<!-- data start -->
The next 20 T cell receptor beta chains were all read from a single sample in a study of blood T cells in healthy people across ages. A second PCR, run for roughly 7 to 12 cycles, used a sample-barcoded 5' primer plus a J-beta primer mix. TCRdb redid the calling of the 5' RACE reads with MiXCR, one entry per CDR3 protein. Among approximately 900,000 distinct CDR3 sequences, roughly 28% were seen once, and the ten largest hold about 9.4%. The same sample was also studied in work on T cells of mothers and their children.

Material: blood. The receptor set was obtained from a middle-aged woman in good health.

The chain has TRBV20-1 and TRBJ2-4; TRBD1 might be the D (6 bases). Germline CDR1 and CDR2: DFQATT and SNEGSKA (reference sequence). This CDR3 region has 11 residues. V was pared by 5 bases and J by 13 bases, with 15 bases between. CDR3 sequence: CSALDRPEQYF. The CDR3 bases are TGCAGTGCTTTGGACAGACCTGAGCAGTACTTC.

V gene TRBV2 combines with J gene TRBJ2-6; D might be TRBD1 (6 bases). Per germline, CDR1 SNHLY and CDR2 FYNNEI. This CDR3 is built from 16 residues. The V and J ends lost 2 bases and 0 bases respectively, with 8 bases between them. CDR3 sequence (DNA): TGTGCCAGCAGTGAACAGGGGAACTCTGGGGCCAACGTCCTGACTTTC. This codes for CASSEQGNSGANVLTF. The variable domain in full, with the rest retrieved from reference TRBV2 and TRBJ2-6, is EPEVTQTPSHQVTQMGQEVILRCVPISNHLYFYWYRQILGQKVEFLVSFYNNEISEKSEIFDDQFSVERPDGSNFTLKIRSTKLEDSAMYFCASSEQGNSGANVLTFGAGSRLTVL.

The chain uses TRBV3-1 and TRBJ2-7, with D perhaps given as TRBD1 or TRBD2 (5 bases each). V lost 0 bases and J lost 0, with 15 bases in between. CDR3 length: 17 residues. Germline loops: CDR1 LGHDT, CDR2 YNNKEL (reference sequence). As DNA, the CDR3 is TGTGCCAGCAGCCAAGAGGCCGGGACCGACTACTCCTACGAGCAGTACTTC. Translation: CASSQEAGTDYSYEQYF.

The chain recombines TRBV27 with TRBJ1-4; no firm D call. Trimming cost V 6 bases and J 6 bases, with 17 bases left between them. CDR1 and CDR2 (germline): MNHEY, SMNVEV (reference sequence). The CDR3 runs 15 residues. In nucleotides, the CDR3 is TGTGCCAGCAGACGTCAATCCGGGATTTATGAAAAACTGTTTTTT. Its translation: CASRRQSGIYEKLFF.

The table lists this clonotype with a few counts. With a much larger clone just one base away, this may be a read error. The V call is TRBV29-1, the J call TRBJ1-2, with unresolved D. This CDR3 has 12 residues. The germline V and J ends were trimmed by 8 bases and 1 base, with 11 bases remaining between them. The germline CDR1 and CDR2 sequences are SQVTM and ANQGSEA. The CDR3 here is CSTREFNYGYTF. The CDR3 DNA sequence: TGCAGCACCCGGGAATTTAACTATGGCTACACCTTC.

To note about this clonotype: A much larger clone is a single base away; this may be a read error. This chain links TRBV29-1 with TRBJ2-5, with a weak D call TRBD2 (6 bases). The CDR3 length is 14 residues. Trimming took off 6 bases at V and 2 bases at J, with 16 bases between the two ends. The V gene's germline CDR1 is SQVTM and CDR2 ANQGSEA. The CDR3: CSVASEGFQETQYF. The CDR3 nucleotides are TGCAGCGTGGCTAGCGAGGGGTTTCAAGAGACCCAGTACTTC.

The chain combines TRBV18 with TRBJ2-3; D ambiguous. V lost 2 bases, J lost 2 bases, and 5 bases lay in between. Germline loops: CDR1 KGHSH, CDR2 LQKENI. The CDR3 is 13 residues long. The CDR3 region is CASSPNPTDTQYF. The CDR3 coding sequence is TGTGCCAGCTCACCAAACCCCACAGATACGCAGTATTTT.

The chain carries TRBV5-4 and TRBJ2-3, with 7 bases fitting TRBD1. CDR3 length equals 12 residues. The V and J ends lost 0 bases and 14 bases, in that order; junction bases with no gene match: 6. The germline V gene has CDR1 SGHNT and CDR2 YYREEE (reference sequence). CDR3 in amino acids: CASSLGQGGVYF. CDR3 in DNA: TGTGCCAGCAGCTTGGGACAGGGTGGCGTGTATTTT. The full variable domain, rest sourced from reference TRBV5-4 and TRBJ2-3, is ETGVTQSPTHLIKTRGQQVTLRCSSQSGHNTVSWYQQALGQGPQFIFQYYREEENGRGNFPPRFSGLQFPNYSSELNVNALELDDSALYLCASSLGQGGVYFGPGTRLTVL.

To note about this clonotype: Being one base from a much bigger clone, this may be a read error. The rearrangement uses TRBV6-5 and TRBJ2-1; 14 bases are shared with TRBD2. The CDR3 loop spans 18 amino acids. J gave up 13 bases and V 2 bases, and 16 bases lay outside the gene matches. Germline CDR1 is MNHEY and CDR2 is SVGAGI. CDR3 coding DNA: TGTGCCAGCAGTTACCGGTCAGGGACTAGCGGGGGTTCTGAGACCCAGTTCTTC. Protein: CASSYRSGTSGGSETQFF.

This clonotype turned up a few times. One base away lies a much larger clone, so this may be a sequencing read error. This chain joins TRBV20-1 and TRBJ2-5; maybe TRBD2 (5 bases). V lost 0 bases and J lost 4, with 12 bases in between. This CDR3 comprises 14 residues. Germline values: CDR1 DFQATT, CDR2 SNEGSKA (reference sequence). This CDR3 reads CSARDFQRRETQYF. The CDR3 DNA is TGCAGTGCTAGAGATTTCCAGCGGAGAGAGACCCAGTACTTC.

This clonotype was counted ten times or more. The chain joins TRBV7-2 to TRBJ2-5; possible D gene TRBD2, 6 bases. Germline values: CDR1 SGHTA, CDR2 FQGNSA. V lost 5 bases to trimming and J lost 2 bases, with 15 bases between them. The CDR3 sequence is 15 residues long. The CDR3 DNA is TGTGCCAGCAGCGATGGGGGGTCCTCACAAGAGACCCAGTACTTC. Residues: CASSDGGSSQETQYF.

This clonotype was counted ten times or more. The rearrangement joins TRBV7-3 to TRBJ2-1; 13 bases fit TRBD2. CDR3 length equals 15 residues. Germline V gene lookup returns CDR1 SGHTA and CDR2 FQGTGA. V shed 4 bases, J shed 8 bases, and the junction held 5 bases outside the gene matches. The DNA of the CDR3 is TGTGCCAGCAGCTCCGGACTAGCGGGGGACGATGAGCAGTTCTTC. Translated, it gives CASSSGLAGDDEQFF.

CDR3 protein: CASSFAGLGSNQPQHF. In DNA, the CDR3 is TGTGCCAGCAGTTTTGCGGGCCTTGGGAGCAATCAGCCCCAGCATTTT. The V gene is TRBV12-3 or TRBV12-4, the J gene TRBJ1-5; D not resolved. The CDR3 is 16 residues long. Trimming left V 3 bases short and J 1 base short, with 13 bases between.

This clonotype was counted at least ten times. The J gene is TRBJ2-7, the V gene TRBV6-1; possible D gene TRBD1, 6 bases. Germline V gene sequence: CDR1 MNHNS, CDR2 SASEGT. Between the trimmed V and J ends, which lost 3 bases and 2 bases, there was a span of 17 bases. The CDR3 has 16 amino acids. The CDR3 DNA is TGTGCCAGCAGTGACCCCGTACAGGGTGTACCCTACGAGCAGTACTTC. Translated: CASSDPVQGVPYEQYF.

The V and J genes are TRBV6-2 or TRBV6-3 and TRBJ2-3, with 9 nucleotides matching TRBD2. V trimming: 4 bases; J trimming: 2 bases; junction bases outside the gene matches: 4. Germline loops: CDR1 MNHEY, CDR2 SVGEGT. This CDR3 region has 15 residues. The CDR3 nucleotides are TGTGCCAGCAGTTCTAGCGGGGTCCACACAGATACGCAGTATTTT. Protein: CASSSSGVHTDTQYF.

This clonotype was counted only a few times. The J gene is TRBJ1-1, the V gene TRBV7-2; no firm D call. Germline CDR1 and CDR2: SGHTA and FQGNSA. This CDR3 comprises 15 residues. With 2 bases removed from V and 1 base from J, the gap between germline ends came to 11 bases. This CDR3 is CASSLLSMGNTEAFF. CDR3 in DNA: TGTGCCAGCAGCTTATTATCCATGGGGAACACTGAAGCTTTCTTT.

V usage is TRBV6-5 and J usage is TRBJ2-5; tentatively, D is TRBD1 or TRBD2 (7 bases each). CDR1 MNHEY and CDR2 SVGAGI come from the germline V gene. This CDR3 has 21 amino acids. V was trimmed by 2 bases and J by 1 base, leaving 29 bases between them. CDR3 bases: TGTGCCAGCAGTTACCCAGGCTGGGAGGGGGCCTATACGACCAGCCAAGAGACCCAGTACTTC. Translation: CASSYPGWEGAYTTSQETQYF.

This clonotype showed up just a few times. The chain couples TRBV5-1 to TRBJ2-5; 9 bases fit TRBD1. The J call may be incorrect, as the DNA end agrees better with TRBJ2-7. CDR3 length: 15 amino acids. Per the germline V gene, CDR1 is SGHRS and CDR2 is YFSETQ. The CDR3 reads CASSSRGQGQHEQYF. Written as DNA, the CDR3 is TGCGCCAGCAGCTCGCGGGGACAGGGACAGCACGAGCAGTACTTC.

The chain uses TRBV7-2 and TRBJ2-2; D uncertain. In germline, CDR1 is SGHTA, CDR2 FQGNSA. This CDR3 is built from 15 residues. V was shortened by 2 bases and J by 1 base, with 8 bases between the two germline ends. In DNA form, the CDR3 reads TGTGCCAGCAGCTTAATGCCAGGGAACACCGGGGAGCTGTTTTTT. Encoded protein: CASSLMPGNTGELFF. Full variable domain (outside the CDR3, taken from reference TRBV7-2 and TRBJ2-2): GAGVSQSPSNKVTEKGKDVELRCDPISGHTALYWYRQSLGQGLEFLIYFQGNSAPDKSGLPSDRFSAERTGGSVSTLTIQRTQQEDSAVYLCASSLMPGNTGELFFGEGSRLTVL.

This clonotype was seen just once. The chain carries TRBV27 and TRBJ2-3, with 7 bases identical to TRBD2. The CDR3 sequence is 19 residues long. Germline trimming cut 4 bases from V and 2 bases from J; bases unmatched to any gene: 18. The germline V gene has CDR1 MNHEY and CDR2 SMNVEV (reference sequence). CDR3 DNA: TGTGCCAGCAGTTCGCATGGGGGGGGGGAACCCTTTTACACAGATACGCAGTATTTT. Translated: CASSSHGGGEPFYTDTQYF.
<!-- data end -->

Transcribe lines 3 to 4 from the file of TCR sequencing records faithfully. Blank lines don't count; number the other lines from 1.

The chain has TRBV20-1 and TRBJ2-4; TRBD1 might be the D (6 bases). Germline CDR1 and CDR2: DFQATT and SNEGSKA (reference sequence). This CDR3 region has 11 residues. V was pared by 5 bases and J by 13 bases, with 15 bases between. CDR3 sequence: CSALDRPEQYF. The CDR3 bases are TGCAGTGCTTTGGACAGACCTGAGCAGTACTTC.

V gene TRBV2 combines with J gene TRBJ2-6; D might be TRBD1 (6 bases). Per germline, CDR1 SNHLY and CDR2 FYNNEI. This CDR3 is built from 16 residues. The V and J ends lost 2 bases and 0 bases respectively, with 8 bases between them. CDR3 sequence (DNA): TGTGCCAGCAGTGAACAGGGGAACTCTGGGGCCAACGTCCTGACTTTC. This codes for CASSEQGNSGANVLTF. The variable domain in full, with the rest retrieved from reference TRBV2 and TRBJ2-6, is EPEVTQTPSHQVTQMGQEVILRCVPISNHLYFYWYRQILGQKVEFLVSFYNNEISEKSEIFDDQFSVERPDGSNFTLKIRSTKLEDSAMYFCASSEQGNSGANVLTFGAGSRLTVL.